Half a croissant, on a plate, with a sign in front of it saying '50c'
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Vocabulary Chess

Play a game; learn some words.
  [vote for,

Makes memorization fun? OK, maybe not quite fun, but less of a chore because it's part of the game. Here is a computer chess game that allows you to learn some vocabulary words while you have the fun of trying to beat your computer opponent. It has the same rules as chess, but with a twist: if you know the matching word under any of the extra white pawns, you can place that pawn on the matching French word on the chessboard. It gives you a nice edge when playing against the computer and involves some extra placement strategy. Just drag it to the correct word and you've enlisted a new pawn in your army. Load new word sets anytime during the game. Third of the trio I started in 2004 (see previous Halfbakery entrees Vocabulary Jigsaw and Vocabulary Solitaire).

Note: all three are downloadable freeware, see link.

flypaper, Jul 03 2007

MemChess http://diyexperimen...s_Screenshot256.GIF
Memorization games for kids or grown-ups. Links to other two at page bottom. [flypaper, Jul 03 2007, last modified Feb 14 2018]


       Gives (+)   

       Waits for link.   

       this could be quite interesting.   

       Could make it so in order to capture an enemy's piece, you need to answer a vocabulary question (which is harder depending on which piece - toughest for the Queen). If you fail to answer correctly, the capture doesn't happen and you have to try again on your next move (unless the opponent moves away).   

       Excellent for language exchange partners.
phundug, Jul 03 2007

       I give this a bun, but your link means that it has been baked (by you no doubt, but baked nonetheless).   

       Can't wait to try it out.
energy guy, Jul 03 2007

       With some modifications this could work.
RayfordSteele, Jul 03 2007

       Have you not considered vocabulary scrabble where you need to know the word in the other language in order to score? Could also be played dual language (or duel language, with one person using each).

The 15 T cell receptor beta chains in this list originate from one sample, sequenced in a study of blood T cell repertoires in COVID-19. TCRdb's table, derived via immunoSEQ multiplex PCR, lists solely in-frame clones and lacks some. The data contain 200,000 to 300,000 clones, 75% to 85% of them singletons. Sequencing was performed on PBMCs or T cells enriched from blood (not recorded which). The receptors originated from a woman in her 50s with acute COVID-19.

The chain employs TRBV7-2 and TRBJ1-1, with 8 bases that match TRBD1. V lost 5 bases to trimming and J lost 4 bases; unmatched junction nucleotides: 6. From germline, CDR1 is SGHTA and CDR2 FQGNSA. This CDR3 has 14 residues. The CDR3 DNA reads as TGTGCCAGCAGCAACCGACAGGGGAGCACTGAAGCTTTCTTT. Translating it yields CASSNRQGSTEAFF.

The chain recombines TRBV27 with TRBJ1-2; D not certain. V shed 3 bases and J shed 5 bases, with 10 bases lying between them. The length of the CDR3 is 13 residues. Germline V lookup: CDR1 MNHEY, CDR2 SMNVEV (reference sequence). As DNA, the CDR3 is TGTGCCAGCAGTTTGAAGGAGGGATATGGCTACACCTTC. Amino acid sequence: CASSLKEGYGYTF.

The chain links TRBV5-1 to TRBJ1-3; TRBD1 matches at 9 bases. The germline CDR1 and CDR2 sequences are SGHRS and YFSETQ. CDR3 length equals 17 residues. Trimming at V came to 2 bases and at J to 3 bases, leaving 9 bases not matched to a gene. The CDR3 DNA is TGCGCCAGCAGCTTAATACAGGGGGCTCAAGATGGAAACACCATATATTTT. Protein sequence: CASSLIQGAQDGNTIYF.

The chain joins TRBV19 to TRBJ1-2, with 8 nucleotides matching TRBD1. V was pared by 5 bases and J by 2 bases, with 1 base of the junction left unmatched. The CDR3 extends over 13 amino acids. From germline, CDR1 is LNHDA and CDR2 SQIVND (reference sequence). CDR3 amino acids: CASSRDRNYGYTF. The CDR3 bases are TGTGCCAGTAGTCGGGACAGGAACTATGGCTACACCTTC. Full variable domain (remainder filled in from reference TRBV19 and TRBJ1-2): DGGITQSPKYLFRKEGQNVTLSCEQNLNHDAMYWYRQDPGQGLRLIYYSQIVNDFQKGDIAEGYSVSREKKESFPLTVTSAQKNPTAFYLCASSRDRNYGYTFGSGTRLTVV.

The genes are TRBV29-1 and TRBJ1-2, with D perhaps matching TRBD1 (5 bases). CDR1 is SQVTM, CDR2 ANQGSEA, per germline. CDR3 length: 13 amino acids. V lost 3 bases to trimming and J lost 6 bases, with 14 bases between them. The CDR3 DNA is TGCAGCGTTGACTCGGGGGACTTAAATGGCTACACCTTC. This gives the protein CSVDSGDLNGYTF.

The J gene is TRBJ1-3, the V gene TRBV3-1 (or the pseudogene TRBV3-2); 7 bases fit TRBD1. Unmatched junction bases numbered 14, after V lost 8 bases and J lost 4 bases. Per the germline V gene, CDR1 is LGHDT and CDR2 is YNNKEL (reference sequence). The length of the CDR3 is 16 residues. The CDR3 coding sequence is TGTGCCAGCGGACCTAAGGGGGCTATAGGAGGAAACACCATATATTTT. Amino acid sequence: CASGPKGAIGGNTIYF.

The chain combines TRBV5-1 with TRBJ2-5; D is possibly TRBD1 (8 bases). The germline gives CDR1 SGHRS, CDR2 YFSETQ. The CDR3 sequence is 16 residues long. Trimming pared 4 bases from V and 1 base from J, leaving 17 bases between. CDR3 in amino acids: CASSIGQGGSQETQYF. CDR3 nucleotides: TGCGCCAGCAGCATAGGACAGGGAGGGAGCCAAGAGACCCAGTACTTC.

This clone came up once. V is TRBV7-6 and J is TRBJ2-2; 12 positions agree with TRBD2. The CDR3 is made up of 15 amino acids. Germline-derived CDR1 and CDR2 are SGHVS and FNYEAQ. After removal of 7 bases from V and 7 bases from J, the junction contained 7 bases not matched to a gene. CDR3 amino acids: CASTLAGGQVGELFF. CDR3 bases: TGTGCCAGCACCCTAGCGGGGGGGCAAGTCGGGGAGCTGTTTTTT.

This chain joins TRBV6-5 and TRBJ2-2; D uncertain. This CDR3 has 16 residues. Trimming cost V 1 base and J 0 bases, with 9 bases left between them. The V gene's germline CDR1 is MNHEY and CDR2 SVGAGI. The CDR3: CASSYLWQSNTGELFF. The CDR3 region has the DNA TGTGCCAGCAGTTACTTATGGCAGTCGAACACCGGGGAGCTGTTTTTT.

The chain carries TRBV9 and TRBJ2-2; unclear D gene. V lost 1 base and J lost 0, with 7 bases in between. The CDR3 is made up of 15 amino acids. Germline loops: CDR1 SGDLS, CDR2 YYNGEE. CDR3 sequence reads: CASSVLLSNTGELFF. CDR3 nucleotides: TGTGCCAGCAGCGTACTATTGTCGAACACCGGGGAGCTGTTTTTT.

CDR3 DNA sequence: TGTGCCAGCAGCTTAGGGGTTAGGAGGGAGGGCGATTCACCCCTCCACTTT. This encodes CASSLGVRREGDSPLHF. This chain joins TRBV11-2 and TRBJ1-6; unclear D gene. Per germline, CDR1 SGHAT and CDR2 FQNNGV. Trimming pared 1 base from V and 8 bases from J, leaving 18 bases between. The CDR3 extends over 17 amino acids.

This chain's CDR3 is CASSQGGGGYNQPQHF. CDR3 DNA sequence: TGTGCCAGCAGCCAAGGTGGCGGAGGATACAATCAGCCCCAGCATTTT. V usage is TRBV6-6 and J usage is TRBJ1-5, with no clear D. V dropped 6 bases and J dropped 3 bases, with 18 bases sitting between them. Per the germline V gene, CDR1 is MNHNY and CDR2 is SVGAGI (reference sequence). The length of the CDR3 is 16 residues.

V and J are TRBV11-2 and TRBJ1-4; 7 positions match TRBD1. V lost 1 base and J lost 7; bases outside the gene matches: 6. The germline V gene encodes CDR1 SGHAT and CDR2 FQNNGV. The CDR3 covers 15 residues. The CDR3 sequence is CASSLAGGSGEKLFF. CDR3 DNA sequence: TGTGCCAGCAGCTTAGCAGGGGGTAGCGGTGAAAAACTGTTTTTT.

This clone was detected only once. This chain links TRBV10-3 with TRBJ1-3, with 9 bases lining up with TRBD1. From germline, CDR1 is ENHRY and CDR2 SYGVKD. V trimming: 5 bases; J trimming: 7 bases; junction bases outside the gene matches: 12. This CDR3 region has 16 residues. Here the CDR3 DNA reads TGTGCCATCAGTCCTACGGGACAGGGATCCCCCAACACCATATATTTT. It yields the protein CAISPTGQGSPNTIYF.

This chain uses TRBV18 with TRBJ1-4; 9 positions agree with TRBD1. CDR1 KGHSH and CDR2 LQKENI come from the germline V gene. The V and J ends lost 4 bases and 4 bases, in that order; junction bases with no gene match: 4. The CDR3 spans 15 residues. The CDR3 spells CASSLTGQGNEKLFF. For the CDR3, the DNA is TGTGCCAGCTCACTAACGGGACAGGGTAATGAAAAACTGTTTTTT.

marklar, Jul 03 2007

       Thank you for comments, all. energy guy, I never thought about what you are saying, if you actually make something, then it doesn't qualify for Half-bakery anymore. But really, I just pulled it out of the oven, checking with a broom straw right now. phundug, thank you for suggestion. Early version of solitaire I interrupted each move with pop-up question, but I thought it was too much interruption. I've tried to make question and answer merge with game. With the chess, still not good because too easy to just not use any pawns. marklar, I hadn't thought of Scrabble-type game, but you can develop it! Generally, I'm interested in the idea that we all go through life pushed and pulled by forces that are sometimes subtle, yet they govern what we do. Given a well-lit, comfortable spot, we may gravitate to it and do something constructive. Cold, dark, dirty, noisy we avoid until forced to go there.
flypaper, Jul 03 2007

       When I taught EFL at a language school in China, we had some similar software - it had a few one-or-two-player games such as Reversi, Connect 4, and Noughts and Crosses (Tic-Tac-Toe), where you had to answer the question/translate the word correctly or forfeit your move. The students liked using it and did seem to learn as a result, so have a [+] from me for extending it to chess.
imaginality, Jul 04 2007

       I evaluated some software for people who struggle with English. I thought the best one was one where you flew a helicopter through a cave and had to pick up the correct letter pairs, eg: thr__gh.
marklar, Jul 04 2007


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